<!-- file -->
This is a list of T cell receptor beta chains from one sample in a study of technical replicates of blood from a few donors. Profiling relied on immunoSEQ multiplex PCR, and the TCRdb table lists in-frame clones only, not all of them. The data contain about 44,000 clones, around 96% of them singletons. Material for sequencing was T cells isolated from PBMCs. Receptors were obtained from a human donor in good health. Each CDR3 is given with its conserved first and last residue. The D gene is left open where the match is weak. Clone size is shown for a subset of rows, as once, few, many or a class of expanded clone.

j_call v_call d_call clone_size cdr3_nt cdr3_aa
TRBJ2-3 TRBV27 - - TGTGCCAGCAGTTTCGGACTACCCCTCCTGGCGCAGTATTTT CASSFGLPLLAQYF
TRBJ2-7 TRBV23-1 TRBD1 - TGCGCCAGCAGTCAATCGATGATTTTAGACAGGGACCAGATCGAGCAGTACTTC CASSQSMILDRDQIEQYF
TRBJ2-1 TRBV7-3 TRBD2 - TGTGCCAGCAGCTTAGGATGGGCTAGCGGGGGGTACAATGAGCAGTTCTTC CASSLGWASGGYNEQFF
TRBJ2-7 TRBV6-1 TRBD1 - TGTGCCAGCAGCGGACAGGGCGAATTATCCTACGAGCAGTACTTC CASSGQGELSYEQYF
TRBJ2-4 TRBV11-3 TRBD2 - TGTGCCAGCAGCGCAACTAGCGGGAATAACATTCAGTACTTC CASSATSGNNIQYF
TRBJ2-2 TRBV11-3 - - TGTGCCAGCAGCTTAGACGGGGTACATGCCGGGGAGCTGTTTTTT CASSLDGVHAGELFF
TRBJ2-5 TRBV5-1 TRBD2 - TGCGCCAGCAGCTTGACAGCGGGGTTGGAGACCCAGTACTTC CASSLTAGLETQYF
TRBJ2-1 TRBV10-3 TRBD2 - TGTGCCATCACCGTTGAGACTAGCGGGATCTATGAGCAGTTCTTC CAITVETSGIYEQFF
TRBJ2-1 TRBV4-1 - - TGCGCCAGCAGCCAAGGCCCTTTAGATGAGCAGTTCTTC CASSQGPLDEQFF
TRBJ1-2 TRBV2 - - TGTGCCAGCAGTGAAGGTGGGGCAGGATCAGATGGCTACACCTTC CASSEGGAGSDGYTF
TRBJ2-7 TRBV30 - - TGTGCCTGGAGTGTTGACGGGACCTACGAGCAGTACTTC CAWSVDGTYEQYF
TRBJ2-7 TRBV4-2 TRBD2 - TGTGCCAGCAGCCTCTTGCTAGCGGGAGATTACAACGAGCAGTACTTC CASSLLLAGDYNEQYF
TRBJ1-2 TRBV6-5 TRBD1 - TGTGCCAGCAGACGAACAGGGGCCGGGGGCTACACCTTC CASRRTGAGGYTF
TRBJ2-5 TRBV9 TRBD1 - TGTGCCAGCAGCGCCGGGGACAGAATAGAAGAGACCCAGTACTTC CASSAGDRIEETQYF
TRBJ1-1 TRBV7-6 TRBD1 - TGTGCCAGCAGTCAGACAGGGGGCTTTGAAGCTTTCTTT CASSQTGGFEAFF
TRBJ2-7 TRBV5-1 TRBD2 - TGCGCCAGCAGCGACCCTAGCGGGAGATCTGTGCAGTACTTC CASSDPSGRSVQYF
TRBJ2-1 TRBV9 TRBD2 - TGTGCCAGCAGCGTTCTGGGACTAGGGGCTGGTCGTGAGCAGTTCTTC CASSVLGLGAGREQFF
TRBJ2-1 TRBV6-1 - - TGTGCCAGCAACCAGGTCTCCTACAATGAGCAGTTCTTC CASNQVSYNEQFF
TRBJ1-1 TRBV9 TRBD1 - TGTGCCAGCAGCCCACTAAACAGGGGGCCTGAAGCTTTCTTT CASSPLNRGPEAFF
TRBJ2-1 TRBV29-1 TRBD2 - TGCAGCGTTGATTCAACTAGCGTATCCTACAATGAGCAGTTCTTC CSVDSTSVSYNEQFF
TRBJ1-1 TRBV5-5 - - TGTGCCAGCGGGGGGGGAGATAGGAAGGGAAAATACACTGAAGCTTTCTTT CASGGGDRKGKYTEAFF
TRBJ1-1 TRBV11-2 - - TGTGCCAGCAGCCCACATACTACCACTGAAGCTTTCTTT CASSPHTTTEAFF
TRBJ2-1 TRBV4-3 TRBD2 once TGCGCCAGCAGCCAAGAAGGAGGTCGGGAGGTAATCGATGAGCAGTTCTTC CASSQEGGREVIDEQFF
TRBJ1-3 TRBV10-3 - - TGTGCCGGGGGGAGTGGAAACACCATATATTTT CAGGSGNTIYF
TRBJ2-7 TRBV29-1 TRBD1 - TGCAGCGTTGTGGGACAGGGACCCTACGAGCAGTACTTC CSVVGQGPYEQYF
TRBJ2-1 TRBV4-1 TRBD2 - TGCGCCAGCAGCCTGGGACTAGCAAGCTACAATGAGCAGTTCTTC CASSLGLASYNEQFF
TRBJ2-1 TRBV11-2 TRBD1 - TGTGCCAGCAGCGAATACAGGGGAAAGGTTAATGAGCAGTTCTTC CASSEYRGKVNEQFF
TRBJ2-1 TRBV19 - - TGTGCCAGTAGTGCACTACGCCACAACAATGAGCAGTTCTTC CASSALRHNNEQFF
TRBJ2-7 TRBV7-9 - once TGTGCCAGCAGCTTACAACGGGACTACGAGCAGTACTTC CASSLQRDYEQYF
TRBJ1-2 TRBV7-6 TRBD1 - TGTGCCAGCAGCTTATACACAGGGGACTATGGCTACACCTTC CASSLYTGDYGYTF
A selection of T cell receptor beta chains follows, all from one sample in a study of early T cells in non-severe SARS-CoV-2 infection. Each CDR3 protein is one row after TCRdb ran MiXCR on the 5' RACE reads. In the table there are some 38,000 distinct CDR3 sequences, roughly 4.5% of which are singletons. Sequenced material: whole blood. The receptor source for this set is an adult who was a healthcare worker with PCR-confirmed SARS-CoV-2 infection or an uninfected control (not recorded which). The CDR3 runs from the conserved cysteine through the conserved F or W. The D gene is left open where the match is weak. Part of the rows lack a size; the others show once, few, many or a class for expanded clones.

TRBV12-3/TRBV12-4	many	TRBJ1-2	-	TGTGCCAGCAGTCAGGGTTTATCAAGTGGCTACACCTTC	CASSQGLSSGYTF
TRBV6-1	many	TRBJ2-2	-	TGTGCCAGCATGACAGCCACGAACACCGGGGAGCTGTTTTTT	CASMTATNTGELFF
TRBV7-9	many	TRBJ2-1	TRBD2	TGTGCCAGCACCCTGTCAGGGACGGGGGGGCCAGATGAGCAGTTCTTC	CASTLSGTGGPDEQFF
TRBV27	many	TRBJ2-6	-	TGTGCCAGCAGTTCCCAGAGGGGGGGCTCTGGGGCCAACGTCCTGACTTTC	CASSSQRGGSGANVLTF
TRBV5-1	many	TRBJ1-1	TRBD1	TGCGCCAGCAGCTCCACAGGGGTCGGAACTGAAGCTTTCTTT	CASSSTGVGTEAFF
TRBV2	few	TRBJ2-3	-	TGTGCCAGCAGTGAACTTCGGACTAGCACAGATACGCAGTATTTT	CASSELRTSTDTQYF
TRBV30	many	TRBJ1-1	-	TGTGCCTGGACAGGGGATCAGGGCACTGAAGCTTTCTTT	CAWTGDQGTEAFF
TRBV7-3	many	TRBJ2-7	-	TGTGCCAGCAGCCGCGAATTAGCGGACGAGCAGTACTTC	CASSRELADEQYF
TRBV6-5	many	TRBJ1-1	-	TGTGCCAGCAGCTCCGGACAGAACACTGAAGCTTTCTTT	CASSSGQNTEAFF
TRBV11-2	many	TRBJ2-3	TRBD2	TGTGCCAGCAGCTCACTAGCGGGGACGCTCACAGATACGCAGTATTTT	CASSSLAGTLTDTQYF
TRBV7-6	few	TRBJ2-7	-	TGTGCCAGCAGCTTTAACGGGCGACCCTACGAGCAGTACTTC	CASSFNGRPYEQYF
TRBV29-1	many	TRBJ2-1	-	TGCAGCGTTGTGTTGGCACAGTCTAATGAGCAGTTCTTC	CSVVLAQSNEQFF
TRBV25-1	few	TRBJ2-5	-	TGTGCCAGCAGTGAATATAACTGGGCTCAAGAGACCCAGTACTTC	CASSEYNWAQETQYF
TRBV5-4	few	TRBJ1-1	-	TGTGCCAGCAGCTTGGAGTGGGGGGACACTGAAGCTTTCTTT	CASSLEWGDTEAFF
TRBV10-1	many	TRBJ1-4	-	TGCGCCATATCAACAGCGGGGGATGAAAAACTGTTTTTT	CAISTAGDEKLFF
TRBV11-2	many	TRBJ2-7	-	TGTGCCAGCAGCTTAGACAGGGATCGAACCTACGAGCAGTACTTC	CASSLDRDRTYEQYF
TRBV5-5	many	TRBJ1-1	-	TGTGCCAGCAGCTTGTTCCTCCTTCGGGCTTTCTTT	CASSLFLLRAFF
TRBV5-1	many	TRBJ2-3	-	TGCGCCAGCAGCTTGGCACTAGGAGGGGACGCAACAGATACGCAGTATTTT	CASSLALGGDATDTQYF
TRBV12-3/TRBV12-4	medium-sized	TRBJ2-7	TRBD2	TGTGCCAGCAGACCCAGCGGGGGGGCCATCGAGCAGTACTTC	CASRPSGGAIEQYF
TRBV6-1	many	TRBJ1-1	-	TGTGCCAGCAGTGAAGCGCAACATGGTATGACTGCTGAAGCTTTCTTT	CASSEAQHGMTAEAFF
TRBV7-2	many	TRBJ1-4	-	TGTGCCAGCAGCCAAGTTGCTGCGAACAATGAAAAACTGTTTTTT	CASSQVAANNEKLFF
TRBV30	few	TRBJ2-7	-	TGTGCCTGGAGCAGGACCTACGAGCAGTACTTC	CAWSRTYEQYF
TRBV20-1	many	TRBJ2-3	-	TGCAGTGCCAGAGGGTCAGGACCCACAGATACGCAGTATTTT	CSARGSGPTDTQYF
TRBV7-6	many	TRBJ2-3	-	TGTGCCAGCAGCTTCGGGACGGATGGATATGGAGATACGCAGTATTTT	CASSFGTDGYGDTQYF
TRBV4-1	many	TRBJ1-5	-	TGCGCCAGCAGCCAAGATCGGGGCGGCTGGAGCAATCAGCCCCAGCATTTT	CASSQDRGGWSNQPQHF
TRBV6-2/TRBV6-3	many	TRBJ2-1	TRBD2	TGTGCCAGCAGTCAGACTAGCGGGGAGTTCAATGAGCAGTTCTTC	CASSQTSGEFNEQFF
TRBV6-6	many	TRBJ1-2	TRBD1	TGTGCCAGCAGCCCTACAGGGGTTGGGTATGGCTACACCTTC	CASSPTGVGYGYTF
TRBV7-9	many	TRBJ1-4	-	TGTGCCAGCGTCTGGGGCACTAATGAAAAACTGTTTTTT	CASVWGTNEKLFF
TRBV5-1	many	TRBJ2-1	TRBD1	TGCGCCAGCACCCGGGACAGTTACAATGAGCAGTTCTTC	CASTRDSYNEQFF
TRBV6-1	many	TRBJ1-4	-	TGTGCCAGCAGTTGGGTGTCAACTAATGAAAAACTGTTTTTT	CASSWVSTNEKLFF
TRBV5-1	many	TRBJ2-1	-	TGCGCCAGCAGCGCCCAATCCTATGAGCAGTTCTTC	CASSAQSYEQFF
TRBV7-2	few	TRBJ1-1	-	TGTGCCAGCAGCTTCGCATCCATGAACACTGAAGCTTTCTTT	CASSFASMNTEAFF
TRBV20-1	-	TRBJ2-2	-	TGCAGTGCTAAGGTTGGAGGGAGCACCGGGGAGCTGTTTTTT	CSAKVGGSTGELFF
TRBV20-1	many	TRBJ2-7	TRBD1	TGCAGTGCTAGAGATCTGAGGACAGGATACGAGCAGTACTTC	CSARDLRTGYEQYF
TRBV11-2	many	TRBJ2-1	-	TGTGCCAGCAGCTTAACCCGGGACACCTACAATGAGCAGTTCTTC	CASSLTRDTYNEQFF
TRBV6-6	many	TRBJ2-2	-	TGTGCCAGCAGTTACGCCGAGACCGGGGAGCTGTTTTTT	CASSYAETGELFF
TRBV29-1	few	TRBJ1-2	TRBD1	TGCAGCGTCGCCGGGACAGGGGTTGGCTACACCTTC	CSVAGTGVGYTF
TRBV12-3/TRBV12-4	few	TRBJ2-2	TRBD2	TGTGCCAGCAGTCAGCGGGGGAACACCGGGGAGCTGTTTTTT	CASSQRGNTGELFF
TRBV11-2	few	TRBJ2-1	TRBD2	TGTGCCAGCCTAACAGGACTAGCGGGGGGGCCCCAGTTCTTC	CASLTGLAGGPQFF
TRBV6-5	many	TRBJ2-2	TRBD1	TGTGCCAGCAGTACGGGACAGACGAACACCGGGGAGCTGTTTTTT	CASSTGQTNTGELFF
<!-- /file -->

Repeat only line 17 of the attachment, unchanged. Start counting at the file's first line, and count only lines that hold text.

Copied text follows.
TRBJ1-1 TRBV7-6 TRBD1 - TGTGCCAGCAGTCAGACAGGGGGCTTTGAAGCTTTCTTT CASSQTGGFEAFF